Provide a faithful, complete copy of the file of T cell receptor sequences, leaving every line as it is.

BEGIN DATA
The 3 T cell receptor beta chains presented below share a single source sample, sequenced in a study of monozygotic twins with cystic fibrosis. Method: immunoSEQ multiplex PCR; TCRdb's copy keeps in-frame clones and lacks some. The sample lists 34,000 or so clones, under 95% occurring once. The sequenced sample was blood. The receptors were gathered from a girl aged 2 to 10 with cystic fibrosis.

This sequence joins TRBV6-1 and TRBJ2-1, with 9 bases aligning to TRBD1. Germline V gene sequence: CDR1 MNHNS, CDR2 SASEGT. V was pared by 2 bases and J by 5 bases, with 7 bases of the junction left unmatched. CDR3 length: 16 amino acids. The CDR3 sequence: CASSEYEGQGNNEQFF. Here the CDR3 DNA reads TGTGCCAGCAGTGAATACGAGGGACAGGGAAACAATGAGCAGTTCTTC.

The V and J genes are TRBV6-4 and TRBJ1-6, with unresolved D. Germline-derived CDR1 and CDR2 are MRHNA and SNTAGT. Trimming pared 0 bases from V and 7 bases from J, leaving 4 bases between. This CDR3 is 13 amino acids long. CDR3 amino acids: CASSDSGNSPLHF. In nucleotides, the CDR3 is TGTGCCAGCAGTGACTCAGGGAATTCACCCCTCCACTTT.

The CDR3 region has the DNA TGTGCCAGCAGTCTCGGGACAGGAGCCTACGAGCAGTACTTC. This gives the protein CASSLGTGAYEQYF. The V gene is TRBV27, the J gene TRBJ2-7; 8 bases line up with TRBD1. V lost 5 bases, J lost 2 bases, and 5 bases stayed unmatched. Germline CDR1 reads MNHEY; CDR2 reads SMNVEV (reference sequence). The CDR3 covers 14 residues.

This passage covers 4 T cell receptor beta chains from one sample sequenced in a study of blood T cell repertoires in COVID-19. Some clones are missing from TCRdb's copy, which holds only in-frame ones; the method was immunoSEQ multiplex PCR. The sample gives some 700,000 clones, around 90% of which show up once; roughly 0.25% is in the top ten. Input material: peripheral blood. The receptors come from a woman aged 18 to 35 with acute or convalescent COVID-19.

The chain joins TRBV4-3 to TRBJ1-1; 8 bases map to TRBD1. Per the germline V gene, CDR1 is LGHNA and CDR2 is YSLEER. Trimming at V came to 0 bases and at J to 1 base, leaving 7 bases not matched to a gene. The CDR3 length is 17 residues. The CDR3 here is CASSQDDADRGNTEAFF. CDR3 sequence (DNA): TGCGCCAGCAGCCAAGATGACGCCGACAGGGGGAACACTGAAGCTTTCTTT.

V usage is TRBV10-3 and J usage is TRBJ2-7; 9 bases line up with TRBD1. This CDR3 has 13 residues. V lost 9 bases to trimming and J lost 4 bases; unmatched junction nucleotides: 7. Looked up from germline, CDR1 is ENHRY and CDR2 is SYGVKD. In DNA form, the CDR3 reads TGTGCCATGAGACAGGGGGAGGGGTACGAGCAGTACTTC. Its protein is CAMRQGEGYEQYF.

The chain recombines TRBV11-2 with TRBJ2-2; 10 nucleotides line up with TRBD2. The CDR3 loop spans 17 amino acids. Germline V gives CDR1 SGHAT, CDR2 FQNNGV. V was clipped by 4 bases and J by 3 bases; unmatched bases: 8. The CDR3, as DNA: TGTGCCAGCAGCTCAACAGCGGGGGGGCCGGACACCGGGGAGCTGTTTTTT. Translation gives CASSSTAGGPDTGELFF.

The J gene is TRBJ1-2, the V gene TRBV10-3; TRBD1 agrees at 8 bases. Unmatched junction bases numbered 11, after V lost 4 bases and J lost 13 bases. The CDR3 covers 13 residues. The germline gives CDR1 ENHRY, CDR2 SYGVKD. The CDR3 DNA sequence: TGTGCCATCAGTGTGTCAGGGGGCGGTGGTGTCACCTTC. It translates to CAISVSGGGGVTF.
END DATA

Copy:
The 3 T cell receptor beta chains presented below share a single source sample, sequenced in a study of monozygotic twins with cystic fibrosis. Method: immunoSEQ multiplex PCR; TCRdb's copy keeps in-frame clones and lacks some. The sample lists 34,000 or so clones, under 95% occurring once. The sequenced sample was blood. The receptors were gathered from a girl aged 2 to 10 with cystic fibrosis.

This sequence joins TRBV6-1 and TRBJ2-1, with 9 bases aligning to TRBD1. Germline V gene sequence: CDR1 MNHNS, CDR2 SASEGT. V was pared by 2 bases and J by 5 bases, with 7 bases of the junction left unmatched. CDR3 length: 16 amino acids. The CDR3 sequence: CASSEYEGQGNNEQFF. Here the CDR3 DNA reads TGTGCCAGCAGTGAATACGAGGGACAGGGAAACAATGAGCAGTTCTTC.

The V and J genes are TRBV6-4 and TRBJ1-6, with unresolved D. Germline-derived CDR1 and CDR2 are MRHNA and SNTAGT. Trimming pared 0 bases from V and 7 bases from J, leaving 4 bases between. This CDR3 is 13 amino acids long. CDR3 amino acids: CASSDSGNSPLHF. In nucleotides, the CDR3 is TGTGCCAGCAGTGACTCAGGGAATTCACCCCTCCACTTT.

The CDR3 region has the DNA TGTGCCAGCAGTCTCGGGACAGGAGCCTACGAGCAGTACTTC. This gives the protein CASSLGTGAYEQYF. The V gene is TRBV27, the J gene TRBJ2-7; 8 bases line up with TRBD1. V lost 5 bases, J lost 2 bases, and 5 bases stayed unmatched. Germline CDR1 reads MNHEY; CDR2 reads SMNVEV (reference sequence). The CDR3 covers 14 residues.

This passage covers 4 T cell receptor beta chains from one sample sequenced in a study of blood T cell repertoires in COVID-19. Some clones are missing from TCRdb's copy, which holds only in-frame ones; the method was immunoSEQ multiplex PCR. The sample gives some 700,000 clones, around 90% of which show up once; roughly 0.25% is in the top ten. Input material: peripheral blood. The receptors come from a woman aged 18 to 35 with acute or convalescent COVID-19.

The chain joins TRBV4-3 to TRBJ1-1; 8 bases map to TRBD1. Per the germline V gene, CDR1 is LGHNA and CDR2 is YSLEER. Trimming at V came to 0 bases and at J to 1 base, leaving 7 bases not matched to a gene. The CDR3 length is 17 residues. The CDR3 here is CASSQDDADRGNTEAFF. CDR3 sequence (DNA): TGCGCCAGCAGCCAAGATGACGCCGACAGGGGGAACACTGAAGCTTTCTTT.

V usage is TRBV10-3 and J usage is TRBJ2-7; 9 bases line up with TRBD1. This CDR3 has 13 residues. V lost 9 bases to trimming and J lost 4 bases; unmatched junction nucleotides: 7. Looked up from germline, CDR1 is ENHRY and CDR2 is SYGVKD. In DNA form, the CDR3 reads TGTGCCATGAGACAGGGGGAGGGGTACGAGCAGTACTTC. Its protein is CAMRQGEGYEQYF.

The chain recombines TRBV11-2 with TRBJ2-2; 10 nucleotides line up with TRBD2. The CDR3 loop spans 17 amino acids. Germline V gives CDR1 SGHAT, CDR2 FQNNGV. V was clipped by 4 bases and J by 3 bases; unmatched bases: 8. The CDR3, as DNA: TGTGCCAGCAGCTCAACAGCGGGGGGGCCGGACACCGGGGAGCTGTTTTTT. Translation gives CASSSTAGGPDTGELFF.

The J gene is TRBJ1-2, the V gene TRBV10-3; TRBD1 agrees at 8 bases. Unmatched junction bases numbered 11, after V lost 4 bases and J lost 13 bases. The CDR3 covers 13 residues. The germline gives CDR1 ENHRY, CDR2 SYGVKD. The CDR3 DNA sequence: TGTGCCATCAGTGTGTCAGGGGGCGGTGGTGTCACCTTC. It translates to CAISVSGGGGVTF.